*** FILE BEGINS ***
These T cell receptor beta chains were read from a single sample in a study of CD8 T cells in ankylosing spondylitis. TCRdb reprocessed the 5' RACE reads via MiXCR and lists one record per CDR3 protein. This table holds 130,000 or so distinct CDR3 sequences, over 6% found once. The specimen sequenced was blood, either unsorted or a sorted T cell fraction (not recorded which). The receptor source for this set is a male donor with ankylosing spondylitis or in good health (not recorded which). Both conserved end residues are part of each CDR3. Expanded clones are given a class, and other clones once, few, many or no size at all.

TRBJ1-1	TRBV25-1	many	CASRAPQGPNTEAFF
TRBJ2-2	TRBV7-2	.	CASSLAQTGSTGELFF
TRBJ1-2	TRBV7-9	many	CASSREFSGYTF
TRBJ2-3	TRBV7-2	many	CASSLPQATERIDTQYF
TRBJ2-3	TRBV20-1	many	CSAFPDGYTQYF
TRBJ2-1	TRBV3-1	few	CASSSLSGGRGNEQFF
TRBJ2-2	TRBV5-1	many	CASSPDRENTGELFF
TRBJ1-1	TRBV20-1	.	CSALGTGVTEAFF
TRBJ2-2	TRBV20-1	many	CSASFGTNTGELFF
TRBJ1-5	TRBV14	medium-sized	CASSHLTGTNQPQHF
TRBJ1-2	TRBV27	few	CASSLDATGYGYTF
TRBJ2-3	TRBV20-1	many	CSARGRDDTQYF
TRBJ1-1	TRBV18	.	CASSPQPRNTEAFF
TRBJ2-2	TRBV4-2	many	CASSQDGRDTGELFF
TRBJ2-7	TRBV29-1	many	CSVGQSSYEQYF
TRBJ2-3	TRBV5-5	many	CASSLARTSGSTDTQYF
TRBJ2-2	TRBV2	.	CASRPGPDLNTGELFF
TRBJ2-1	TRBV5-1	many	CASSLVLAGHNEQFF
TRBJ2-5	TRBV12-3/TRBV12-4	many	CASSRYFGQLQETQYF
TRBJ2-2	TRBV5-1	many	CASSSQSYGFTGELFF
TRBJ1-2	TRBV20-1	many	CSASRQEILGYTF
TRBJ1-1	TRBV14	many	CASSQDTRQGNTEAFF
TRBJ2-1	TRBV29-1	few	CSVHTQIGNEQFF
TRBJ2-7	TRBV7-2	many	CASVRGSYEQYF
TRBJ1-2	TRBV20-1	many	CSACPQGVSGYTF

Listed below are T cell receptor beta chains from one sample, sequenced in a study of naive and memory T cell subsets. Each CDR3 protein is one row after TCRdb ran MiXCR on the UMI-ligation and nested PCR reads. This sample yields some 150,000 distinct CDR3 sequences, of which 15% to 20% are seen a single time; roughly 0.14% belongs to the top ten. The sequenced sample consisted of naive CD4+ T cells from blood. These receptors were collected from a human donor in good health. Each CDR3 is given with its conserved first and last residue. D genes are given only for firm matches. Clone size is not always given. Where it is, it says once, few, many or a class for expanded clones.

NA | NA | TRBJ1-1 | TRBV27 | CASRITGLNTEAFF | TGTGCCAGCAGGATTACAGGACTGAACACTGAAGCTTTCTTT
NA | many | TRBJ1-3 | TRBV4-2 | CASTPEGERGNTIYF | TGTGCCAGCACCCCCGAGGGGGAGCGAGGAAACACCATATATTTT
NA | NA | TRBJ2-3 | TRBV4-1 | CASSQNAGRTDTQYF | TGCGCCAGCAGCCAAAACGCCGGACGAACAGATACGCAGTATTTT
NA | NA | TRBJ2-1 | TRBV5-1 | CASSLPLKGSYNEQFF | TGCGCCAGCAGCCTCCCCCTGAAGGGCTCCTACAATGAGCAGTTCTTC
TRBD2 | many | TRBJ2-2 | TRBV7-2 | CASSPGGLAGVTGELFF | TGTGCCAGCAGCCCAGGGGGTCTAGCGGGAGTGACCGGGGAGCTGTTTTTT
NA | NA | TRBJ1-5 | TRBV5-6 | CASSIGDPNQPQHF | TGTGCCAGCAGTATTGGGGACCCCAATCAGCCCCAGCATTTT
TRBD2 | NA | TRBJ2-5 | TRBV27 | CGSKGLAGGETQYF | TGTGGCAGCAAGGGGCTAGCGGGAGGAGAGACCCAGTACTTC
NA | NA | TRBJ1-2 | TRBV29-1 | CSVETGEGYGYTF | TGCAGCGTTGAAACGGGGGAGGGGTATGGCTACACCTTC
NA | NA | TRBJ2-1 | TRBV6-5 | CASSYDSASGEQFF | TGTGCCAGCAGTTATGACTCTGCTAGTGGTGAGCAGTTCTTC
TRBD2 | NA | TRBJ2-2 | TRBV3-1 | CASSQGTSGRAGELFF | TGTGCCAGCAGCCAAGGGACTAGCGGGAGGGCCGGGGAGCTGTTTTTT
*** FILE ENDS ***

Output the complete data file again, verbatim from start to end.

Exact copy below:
These T cell receptor beta chains were read from a single sample in a study of CD8 T cells in ankylosing spondylitis. TCRdb reprocessed the 5' RACE reads via MiXCR and lists one record per CDR3 protein. This table holds 130,000 or so distinct CDR3 sequences, over 6% found once. The specimen sequenced was blood, either unsorted or a sorted T cell fraction (not recorded which). The receptor source for this set is a male donor with ankylosing spondylitis or in good health (not recorded which). Both conserved end residues are part of each CDR3. Expanded clones are given a class, and other clones once, few, many or no size at all.

TRBJ1-1	TRBV25-1	many	CASRAPQGPNTEAFF
TRBJ2-2	TRBV7-2	.	CASSLAQTGSTGELFF
TRBJ1-2	TRBV7-9	many	CASSREFSGYTF
TRBJ2-3	TRBV7-2	many	CASSLPQATERIDTQYF
TRBJ2-3	TRBV20-1	many	CSAFPDGYTQYF
TRBJ2-1	TRBV3-1	few	CASSSLSGGRGNEQFF
TRBJ2-2	TRBV5-1	many	CASSPDRENTGELFF
TRBJ1-1	TRBV20-1	.	CSALGTGVTEAFF
TRBJ2-2	TRBV20-1	many	CSASFGTNTGELFF
TRBJ1-5	TRBV14	medium-sized	CASSHLTGTNQPQHF
TRBJ1-2	TRBV27	few	CASSLDATGYGYTF
TRBJ2-3	TRBV20-1	many	CSARGRDDTQYF
TRBJ1-1	TRBV18	.	CASSPQPRNTEAFF
TRBJ2-2	TRBV4-2	many	CASSQDGRDTGELFF
TRBJ2-7	TRBV29-1	many	CSVGQSSYEQYF
TRBJ2-3	TRBV5-5	many	CASSLARTSGSTDTQYF
TRBJ2-2	TRBV2	.	CASRPGPDLNTGELFF
TRBJ2-1	TRBV5-1	many	CASSLVLAGHNEQFF
TRBJ2-5	TRBV12-3/TRBV12-4	many	CASSRYFGQLQETQYF
TRBJ2-2	TRBV5-1	many	CASSSQSYGFTGELFF
TRBJ1-2	TRBV20-1	many	CSASRQEILGYTF
TRBJ1-1	TRBV14	many	CASSQDTRQGNTEAFF
TRBJ2-1	TRBV29-1	few	CSVHTQIGNEQFF
TRBJ2-7	TRBV7-2	many	CASVRGSYEQYF
TRBJ1-2	TRBV20-1	many	CSACPQGVSGYTF

Listed below are T cell receptor beta chains from one sample, sequenced in a study of naive and memory T cell subsets. Each CDR3 protein is one row after TCRdb ran MiXCR on the UMI-ligation and nested PCR reads. This sample yields some 150,000 distinct CDR3 sequences, of which 15% to 20% are seen a single time; roughly 0.14% belongs to the top ten. The sequenced sample consisted of naive CD4+ T cells from blood. These receptors were collected from a human donor in good health. Each CDR3 is given with its conserved first and last residue. D genes are given only for firm matches. Clone size is not always given. Where it is, it says once, few, many or a class for expanded clones.

NA | NA | TRBJ1-1 | TRBV27 | CASRITGLNTEAFF | TGTGCCAGCAGGATTACAGGACTGAACACTGAAGCTTTCTTT
NA | many | TRBJ1-3 | TRBV4-2 | CASTPEGERGNTIYF | TGTGCCAGCACCCCCGAGGGGGAGCGAGGAAACACCATATATTTT
NA | NA | TRBJ2-3 | TRBV4-1 | CASSQNAGRTDTQYF | TGCGCCAGCAGCCAAAACGCCGGACGAACAGATACGCAGTATTTT
NA | NA | TRBJ2-1 | TRBV5-1 | CASSLPLKGSYNEQFF | TGCGCCAGCAGCCTCCCCCTGAAGGGCTCCTACAATGAGCAGTTCTTC
TRBD2 | many | TRBJ2-2 | TRBV7-2 | CASSPGGLAGVTGELFF | TGTGCCAGCAGCCCAGGGGGTCTAGCGGGAGTGACCGGGGAGCTGTTTTTT
NA | NA | TRBJ1-5 | TRBV5-6 | CASSIGDPNQPQHF | TGTGCCAGCAGTATTGGGGACCCCAATCAGCCCCAGCATTTT
TRBD2 | NA | TRBJ2-5 | TRBV27 | CGSKGLAGGETQYF | TGTGGCAGCAAGGGGCTAGCGGGAGGAGAGACCCAGTACTTC
NA | NA | TRBJ1-2 | TRBV29-1 | CSVETGEGYGYTF | TGCAGCGTTGAAACGGGGGAGGGGTATGGCTACACCTTC
NA | NA | TRBJ2-1 | TRBV6-5 | CASSYDSASGEQFF | TGTGCCAGCAGTTATGACTCTGCTAGTGGTGAGCAGTTCTTC
TRBD2 | NA | TRBJ2-2 | TRBV3-1 | CASSQGTSGRAGELFF | TGTGCCAGCAGCCAAGGGACTAGCGGGAGGGCCGGGGAGCTGTTTTTT